Wherever we live in the world, there’s one thing you can say about almost all Indians: we love spicy food. If it doesn’t make our tongues burn or eyes water, we’re likely to send it back to the kitchen. India, after all, is the only country in the world where people would be eager to fly an airline named SpiceJet, and where millions of people who don’t listen to rock music have nevertheless ‘liked’ the Facebook page of Red Hot Chili Peppers.
Food companies and restaurant chains who want to cater to Indians had better pay heed to this. They could all learn a lesson from Domino’s Pizza, which operates 650 restaurants in India and sells eight million pizzas each month. That’s enough pizzas to feed every single person in Mumbai – and even some of the married folks too.
Domino’s has been so successful that its CEO, J. Patrick Doyle, recently predicted that India, in a few years, will overtake Britain as the largest market outside the U.S. How popular is pizza in India? Well, a recent telephone survey of middle-class Indians found that pizza was overwhelmingly their favorite foreign food. Not only did 60 percent of respondents say they love “pizza,” another 15 percent said they love “peeja.”
Domino’s offers a variety of vegetarian and non-vegetarian pizza choices in India. Among the popular choices are “spicy delight” and “keema do pyaaza,” as well as “peppy paneer,” described on the menu as “chunky paneer with crisp capsicum and spicy red pepper.” If you think the paneer is chunky, wait till you see my relatives who keep ordering it.
Other popular choices include “spicy chicken,” described as “hot and spicy chicken with red pepper that adds an extra punch,” and “5 pepper,” which, according to the Domino’s website, is “topped with red bell pepper, yellow bell pepper, capsicum, red paprika, jalapeno & sprinked with exotic herb.” I’ve never heard of “sprinked,” but it sounds delectable.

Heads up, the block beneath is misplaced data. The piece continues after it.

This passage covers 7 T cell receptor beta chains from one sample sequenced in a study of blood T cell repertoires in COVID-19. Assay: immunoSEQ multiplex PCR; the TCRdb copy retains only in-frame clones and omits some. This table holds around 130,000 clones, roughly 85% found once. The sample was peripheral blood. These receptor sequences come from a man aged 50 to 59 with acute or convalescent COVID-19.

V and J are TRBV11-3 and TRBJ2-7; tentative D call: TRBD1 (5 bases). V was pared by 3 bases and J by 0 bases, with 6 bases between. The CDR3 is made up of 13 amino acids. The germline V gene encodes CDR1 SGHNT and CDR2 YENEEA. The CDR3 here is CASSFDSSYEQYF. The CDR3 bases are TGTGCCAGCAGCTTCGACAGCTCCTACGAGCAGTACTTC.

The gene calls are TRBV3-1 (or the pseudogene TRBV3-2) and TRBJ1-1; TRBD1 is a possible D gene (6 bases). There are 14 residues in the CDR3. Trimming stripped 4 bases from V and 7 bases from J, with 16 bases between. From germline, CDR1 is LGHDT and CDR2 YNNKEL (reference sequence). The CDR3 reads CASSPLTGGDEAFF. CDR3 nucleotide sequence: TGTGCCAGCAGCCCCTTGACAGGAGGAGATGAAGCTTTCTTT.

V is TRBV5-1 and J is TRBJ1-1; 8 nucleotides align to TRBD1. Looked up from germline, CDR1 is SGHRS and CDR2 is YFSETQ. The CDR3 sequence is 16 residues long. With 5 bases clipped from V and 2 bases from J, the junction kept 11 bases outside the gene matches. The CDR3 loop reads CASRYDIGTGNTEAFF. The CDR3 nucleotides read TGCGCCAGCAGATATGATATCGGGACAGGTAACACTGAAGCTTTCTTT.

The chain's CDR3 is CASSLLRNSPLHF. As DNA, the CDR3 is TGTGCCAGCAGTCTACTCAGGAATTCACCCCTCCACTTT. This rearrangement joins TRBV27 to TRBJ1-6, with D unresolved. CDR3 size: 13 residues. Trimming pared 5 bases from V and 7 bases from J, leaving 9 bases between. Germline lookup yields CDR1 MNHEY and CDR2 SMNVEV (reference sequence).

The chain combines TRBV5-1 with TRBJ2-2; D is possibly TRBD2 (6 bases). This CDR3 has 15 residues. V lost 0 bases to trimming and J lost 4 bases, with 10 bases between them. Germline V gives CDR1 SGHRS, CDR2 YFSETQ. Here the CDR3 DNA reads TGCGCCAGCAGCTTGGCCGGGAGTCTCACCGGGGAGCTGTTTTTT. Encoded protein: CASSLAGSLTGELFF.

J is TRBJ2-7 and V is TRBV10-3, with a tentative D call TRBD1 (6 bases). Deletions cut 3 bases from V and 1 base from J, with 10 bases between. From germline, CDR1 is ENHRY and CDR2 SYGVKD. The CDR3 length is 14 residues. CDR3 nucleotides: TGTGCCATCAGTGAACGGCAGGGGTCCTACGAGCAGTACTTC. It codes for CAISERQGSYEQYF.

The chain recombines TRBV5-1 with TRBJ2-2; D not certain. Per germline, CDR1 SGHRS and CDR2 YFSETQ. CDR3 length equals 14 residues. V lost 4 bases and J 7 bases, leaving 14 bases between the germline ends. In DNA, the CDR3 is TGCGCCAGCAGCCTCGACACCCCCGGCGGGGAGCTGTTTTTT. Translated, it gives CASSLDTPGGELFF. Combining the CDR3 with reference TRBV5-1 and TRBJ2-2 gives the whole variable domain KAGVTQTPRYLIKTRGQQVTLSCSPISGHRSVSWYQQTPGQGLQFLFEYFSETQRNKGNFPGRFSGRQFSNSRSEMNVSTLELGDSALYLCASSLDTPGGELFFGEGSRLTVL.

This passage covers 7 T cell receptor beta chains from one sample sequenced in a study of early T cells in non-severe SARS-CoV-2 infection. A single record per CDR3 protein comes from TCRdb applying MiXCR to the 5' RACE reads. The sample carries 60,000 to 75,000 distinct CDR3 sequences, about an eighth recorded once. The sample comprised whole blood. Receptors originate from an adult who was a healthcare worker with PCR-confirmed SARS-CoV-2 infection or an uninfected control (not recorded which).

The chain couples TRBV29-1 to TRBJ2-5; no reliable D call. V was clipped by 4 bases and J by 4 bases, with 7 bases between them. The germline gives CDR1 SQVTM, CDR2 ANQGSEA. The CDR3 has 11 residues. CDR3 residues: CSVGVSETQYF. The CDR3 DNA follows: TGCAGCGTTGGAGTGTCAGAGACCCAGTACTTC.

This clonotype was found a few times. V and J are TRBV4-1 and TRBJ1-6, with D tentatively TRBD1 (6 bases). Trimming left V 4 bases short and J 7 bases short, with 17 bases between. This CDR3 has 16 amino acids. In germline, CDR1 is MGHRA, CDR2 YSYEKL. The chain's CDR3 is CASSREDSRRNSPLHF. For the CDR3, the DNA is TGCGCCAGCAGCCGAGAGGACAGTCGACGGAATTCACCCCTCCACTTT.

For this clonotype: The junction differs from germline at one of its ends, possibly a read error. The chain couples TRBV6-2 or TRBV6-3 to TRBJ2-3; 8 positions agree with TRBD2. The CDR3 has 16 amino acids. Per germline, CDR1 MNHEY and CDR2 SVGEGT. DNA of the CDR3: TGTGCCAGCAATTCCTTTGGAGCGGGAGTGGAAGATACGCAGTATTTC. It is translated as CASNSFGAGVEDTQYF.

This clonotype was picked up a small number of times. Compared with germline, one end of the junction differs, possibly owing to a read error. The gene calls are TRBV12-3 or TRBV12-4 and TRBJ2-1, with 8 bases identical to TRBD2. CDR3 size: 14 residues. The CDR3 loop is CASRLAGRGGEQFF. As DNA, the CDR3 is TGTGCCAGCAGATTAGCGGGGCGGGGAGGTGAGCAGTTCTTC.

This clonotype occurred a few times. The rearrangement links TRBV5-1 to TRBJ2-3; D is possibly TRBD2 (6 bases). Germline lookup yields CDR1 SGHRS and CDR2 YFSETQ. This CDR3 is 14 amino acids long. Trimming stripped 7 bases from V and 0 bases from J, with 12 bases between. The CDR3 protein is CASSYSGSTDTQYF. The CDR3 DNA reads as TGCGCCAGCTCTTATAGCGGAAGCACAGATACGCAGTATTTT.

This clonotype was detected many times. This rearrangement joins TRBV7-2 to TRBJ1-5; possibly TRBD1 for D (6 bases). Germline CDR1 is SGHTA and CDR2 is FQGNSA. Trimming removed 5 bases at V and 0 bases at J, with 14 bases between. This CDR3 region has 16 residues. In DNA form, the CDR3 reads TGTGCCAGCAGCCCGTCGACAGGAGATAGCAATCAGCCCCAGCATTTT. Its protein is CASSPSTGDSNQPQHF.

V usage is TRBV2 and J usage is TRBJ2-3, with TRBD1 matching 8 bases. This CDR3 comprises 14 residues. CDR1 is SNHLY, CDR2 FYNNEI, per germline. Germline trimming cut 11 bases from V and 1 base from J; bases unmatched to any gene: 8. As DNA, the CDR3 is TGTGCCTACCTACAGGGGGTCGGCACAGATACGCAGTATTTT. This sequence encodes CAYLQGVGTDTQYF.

I looked all over the website, but didn’t see any Bhut Jolokia pizza. Bhut Jolokia, as you probably know, is one of the world’s hottest chili peppers, grown in the Indian states of Assam, Nagaland and Manipur. The omission of Bhut Jolokia on the menu means, of course, that not all Domino’s customers in India are happy with their pizza.
Customer: “Hello, I would like to make a complaint.”
Domino’s employee: “Please give it to me, sir. I will pass it on to our ‘Not Hot Enough’ Department in Bangalore.”
Customer: “You have a ‘Not Hot Enough’ Department?”
Employee: “Yes, it used to be called the Complaint Department, but every complaint was about pizzas not being hot enough. A few complaints were about cold pizzas – our delivery drivers sometimes get stuck in traffic – but most were about pizzas that aren’t spicy enough. I assume that’s what your complaint is about.”
Customer: “Yes, I ordered your ‘5 pepper’ pizza but it wasn’t hot enough. Instead of crying from happiness, I was laughing from disappointment. I will be very pleased if Domino’s can add Bhut Jolokia to the pizza and call it ‘5 alarm’ pizza.'”
Employee: “That sounds like a great idea. Any other complaints or suggestions?”
Customer: “Yes, you know that tomato sauce that you put on all your pizzas, under the cheese? Well, have you ever thought of using vindaloo curry sauce?”
Employee: “Yes, we tried it once. But we almost killed an American tourist.”
Customer: “Didn’t you warn him?”
Employee: “Yes, we did. But he said he was from Texas and nothing scared him. You should have seen him running for the fire extinguisher.”